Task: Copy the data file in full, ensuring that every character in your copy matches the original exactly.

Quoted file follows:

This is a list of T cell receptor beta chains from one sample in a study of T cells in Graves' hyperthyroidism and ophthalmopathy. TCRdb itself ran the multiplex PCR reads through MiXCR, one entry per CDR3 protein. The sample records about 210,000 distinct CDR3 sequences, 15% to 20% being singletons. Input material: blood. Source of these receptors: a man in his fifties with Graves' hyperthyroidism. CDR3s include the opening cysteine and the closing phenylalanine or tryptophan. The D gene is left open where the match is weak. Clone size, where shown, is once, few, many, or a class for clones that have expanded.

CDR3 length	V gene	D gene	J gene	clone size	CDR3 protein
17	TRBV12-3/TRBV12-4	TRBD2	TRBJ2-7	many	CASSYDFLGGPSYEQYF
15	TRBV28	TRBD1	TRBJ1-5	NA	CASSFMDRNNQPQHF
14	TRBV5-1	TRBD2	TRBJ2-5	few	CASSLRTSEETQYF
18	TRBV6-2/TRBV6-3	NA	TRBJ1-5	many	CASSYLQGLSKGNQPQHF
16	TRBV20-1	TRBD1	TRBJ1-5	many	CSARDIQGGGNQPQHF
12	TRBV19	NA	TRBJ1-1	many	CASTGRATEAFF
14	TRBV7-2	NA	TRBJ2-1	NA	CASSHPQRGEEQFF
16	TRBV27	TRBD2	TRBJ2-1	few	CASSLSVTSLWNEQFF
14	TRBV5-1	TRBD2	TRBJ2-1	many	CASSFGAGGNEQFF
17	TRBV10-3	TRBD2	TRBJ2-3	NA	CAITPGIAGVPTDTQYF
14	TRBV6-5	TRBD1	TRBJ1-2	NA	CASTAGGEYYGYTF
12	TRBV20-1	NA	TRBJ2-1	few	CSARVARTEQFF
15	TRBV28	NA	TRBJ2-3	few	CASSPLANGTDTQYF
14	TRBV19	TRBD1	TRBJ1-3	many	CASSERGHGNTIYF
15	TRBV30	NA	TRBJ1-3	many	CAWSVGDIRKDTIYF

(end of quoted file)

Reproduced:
This is a list of T cell receptor beta chains from one sample in a study of T cells in Graves' hyperthyroidism and ophthalmopathy. TCRdb itself ran the multiplex PCR reads through MiXCR, one entry per CDR3 protein. The sample records about 210,000 distinct CDR3 sequences, 15% to 20% being singletons. Input material: blood. Source of these receptors: a man in his fifties with Graves' hyperthyroidism. CDR3s include the opening cysteine and the closing phenylalanine or tryptophan. The D gene is left open where the match is weak. Clone size, where shown, is once, few, many, or a class for clones that have expanded.

CDR3 length	V gene	D gene	J gene	clone size	CDR3 protein
17	TRBV12-3/TRBV12-4	TRBD2	TRBJ2-7	many	CASSYDFLGGPSYEQYF
15	TRBV28	TRBD1	TRBJ1-5	NA	CASSFMDRNNQPQHF
14	TRBV5-1	TRBD2	TRBJ2-5	few	CASSLRTSEETQYF
18	TRBV6-2/TRBV6-3	NA	TRBJ1-5	many	CASSYLQGLSKGNQPQHF
16	TRBV20-1	TRBD1	TRBJ1-5	many	CSARDIQGGGNQPQHF
12	TRBV19	NA	TRBJ1-1	many	CASTGRATEAFF
14	TRBV7-2	NA	TRBJ2-1	NA	CASSHPQRGEEQFF
16	TRBV27	TRBD2	TRBJ2-1	few	CASSLSVTSLWNEQFF
14	TRBV5-1	TRBD2	TRBJ2-1	many	CASSFGAGGNEQFF
17	TRBV10-3	TRBD2	TRBJ2-3	NA	CAITPGIAGVPTDTQYF
14	TRBV6-5	TRBD1	TRBJ1-2	NA	CASTAGGEYYGYTF
12	TRBV20-1	NA	TRBJ2-1	few	CSARVARTEQFF
15	TRBV28	NA	TRBJ2-3	few	CASSPLANGTDTQYF
14	TRBV19	TRBD1	TRBJ1-3	many	CASSERGHGNTIYF
15	TRBV30	NA	TRBJ1-3	many	CAWSVGDIRKDTIYF